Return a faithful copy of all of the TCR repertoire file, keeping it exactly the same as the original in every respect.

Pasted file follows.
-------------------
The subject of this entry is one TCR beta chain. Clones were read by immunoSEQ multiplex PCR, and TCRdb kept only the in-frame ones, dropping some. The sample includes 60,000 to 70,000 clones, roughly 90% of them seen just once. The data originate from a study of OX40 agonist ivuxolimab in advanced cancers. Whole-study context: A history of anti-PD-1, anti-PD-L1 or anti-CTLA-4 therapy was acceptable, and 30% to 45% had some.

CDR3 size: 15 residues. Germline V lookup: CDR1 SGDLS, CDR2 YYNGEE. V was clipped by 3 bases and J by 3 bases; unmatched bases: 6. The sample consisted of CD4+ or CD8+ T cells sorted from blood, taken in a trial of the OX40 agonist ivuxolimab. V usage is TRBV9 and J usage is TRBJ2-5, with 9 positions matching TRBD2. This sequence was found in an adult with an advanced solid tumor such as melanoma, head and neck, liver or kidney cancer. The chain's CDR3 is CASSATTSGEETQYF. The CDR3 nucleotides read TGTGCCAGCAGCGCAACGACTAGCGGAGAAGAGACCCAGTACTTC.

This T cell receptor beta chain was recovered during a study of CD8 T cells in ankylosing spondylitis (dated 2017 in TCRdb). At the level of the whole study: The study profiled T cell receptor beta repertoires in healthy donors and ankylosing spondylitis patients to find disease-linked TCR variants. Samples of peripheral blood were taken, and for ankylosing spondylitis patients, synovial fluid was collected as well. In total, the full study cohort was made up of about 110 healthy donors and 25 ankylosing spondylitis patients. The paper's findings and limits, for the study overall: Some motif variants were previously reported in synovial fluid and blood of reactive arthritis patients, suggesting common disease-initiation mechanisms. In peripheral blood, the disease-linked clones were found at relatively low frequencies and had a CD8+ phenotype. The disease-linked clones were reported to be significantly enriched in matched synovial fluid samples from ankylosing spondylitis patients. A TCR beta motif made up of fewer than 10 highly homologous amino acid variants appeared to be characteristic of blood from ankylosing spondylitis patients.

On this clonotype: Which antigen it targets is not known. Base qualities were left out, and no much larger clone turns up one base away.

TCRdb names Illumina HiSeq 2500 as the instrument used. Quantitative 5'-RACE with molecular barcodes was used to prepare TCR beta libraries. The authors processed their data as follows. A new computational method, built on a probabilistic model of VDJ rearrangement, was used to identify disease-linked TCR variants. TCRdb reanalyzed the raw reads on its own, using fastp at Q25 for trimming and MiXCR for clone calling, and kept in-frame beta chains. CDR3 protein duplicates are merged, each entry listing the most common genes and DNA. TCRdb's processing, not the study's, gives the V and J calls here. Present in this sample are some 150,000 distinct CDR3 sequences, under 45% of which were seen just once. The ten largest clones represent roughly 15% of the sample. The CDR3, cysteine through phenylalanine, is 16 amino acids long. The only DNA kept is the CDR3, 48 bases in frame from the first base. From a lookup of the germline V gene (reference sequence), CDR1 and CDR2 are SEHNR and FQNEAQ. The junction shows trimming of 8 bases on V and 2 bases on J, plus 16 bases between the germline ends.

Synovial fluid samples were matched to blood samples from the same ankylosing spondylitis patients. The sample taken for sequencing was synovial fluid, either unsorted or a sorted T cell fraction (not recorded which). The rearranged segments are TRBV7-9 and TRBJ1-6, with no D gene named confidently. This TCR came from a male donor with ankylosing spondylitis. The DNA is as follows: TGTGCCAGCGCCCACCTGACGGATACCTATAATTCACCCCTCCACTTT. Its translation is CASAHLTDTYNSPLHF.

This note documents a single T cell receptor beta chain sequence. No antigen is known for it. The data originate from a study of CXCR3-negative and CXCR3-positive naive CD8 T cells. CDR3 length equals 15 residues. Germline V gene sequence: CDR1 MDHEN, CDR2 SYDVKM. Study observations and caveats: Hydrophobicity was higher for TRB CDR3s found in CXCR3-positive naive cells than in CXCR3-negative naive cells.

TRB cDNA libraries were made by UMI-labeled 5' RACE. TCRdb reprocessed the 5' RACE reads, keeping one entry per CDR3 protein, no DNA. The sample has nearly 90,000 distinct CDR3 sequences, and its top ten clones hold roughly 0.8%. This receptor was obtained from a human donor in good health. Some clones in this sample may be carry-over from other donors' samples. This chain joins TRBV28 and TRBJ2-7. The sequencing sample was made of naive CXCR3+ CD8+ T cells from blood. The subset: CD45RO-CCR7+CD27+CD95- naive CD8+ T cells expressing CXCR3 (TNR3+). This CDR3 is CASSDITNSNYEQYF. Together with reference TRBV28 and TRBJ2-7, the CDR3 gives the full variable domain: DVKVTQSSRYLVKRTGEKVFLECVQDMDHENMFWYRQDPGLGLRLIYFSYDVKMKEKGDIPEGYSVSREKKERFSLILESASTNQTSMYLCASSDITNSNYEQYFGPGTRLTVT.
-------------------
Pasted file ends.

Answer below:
The subject of this entry is one TCR beta chain. Clones were read by immunoSEQ multiplex PCR, and TCRdb kept only the in-frame ones, dropping some. The sample includes 60,000 to 70,000 clones, roughly 90% of them seen just once. The data originate from a study of OX40 agonist ivuxolimab in advanced cancers. Whole-study context: A history of anti-PD-1, anti-PD-L1 or anti-CTLA-4 therapy was acceptable, and 30% to 45% had some.

CDR3 size: 15 residues. Germline V lookup: CDR1 SGDLS, CDR2 YYNGEE. V was clipped by 3 bases and J by 3 bases; unmatched bases: 6. The sample consisted of CD4+ or CD8+ T cells sorted from blood, taken in a trial of the OX40 agonist ivuxolimab. V usage is TRBV9 and J usage is TRBJ2-5, with 9 positions matching TRBD2. This sequence was found in an adult with an advanced solid tumor such as melanoma, head and neck, liver or kidney cancer. The chain's CDR3 is CASSATTSGEETQYF. The CDR3 nucleotides read TGTGCCAGCAGCGCAACGACTAGCGGAGAAGAGACCCAGTACTTC.

This T cell receptor beta chain was recovered during a study of CD8 T cells in ankylosing spondylitis (dated 2017 in TCRdb). At the level of the whole study: The study profiled T cell receptor beta repertoires in healthy donors and ankylosing spondylitis patients to find disease-linked TCR variants. Samples of peripheral blood were taken, and for ankylosing spondylitis patients, synovial fluid was collected as well. In total, the full study cohort was made up of about 110 healthy donors and 25 ankylosing spondylitis patients. The paper's findings and limits, for the study overall: Some motif variants were previously reported in synovial fluid and blood of reactive arthritis patients, suggesting common disease-initiation mechanisms. In peripheral blood, the disease-linked clones were found at relatively low frequencies and had a CD8+ phenotype. The disease-linked clones were reported to be significantly enriched in matched synovial fluid samples from ankylosing spondylitis patients. A TCR beta motif made up of fewer than 10 highly homologous amino acid variants appeared to be characteristic of blood from ankylosing spondylitis patients.

On this clonotype: Which antigen it targets is not known. Base qualities were left out, and no much larger clone turns up one base away.

TCRdb names Illumina HiSeq 2500 as the instrument used. Quantitative 5'-RACE with molecular barcodes was used to prepare TCR beta libraries. The authors processed their data as follows. A new computational method, built on a probabilistic model of VDJ rearrangement, was used to identify disease-linked TCR variants. TCRdb reanalyzed the raw reads on its own, using fastp at Q25 for trimming and MiXCR for clone calling, and kept in-frame beta chains. CDR3 protein duplicates are merged, each entry listing the most common genes and DNA. TCRdb's processing, not the study's, gives the V and J calls here. Present in this sample are some 150,000 distinct CDR3 sequences, under 45% of which were seen just once. The ten largest clones represent roughly 15% of the sample. The CDR3, cysteine through phenylalanine, is 16 amino acids long. The only DNA kept is the CDR3, 48 bases in frame from the first base. From a lookup of the germline V gene (reference sequence), CDR1 and CDR2 are SEHNR and FQNEAQ. The junction shows trimming of 8 bases on V and 2 bases on J, plus 16 bases between the germline ends.

Synovial fluid samples were matched to blood samples from the same ankylosing spondylitis patients. The sample taken for sequencing was synovial fluid, either unsorted or a sorted T cell fraction (not recorded which). The rearranged segments are TRBV7-9 and TRBJ1-6, with no D gene named confidently. This TCR came from a male donor with ankylosing spondylitis. The DNA is as follows: TGTGCCAGCGCCCACCTGACGGATACCTATAATTCACCCCTCCACTTT. Its translation is CASAHLTDTYNSPLHF.

This note documents a single T cell receptor beta chain sequence. No antigen is known for it. The data originate from a study of CXCR3-negative and CXCR3-positive naive CD8 T cells. CDR3 length equals 15 residues. Germline V gene sequence: CDR1 MDHEN, CDR2 SYDVKM. Study observations and caveats: Hydrophobicity was higher for TRB CDR3s found in CXCR3-positive naive cells than in CXCR3-negative naive cells.

TRB cDNA libraries were made by UMI-labeled 5' RACE. TCRdb reprocessed the 5' RACE reads, keeping one entry per CDR3 protein, no DNA. The sample has nearly 90,000 distinct CDR3 sequences, and its top ten clones hold roughly 0.8%. This receptor was obtained from a human donor in good health. Some clones in this sample may be carry-over from other donors' samples. This chain joins TRBV28 and TRBJ2-7. The sequencing sample was made of naive CXCR3+ CD8+ T cells from blood. The subset: CD45RO-CCR7+CD27+CD95- naive CD8+ T cells expressing CXCR3 (TNR3+). This CDR3 is CASSDITNSNYEQYF. Together with reference TRBV28 and TRBJ2-7, the CDR3 gives the full variable domain: DVKVTQSSRYLVKRTGEKVFLECVQDMDHENMFWYRQDPGLGLRLIYFSYDVKMKEKGDIPEGYSVSREKKERFSLILESASTNQTSMYLCASSDITNSNYEQYFGPGTRLTVT.